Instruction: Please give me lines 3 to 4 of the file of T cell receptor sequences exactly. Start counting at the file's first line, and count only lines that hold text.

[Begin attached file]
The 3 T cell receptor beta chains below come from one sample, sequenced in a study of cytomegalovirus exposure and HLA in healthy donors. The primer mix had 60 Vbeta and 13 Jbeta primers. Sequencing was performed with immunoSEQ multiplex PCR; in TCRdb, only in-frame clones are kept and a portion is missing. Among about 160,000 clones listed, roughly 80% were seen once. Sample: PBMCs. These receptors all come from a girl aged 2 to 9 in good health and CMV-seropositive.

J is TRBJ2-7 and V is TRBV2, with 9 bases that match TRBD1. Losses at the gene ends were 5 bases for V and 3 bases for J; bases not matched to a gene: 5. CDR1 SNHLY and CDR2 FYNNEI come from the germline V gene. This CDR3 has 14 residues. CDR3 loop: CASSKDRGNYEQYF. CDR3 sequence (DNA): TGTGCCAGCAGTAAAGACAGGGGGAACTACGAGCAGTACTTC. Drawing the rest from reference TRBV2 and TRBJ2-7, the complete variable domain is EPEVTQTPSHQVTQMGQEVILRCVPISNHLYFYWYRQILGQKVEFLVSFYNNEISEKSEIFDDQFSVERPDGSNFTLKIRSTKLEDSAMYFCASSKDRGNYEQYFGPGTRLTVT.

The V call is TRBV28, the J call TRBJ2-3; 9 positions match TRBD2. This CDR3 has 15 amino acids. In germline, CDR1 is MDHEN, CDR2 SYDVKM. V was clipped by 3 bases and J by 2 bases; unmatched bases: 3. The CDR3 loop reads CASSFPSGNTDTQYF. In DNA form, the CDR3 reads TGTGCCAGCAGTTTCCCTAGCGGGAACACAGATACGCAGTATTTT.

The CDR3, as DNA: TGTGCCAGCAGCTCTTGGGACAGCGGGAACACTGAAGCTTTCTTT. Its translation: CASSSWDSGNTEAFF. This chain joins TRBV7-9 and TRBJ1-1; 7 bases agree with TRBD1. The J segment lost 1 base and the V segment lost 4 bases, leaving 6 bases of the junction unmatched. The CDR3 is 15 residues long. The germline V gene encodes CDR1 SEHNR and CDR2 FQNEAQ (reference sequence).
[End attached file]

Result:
The V call is TRBV28, the J call TRBJ2-3; 9 positions match TRBD2. This CDR3 has 15 amino acids. In germline, CDR1 is MDHEN, CDR2 SYDVKM. V was clipped by 3 bases and J by 2 bases; unmatched bases: 3. The CDR3 loop reads CASSFPSGNTDTQYF. In DNA form, the CDR3 reads TGTGCCAGCAGTTTCCCTAGCGGGAACACAGATACGCAGTATTTT.

The CDR3, as DNA: TGTGCCAGCAGCTCTTGGGACAGCGGGAACACTGAAGCTTTCTTT. Its translation: CASSSWDSGNTEAFF. This chain joins TRBV7-9 and TRBJ1-1; 7 bases agree with TRBD1. The J segment lost 1 base and the V segment lost 4 bases, leaving 6 bases of the junction unmatched. The CDR3 is 15 residues long. The germline V gene encodes CDR1 SEHNR and CDR2 FQNEAQ (reference sequence).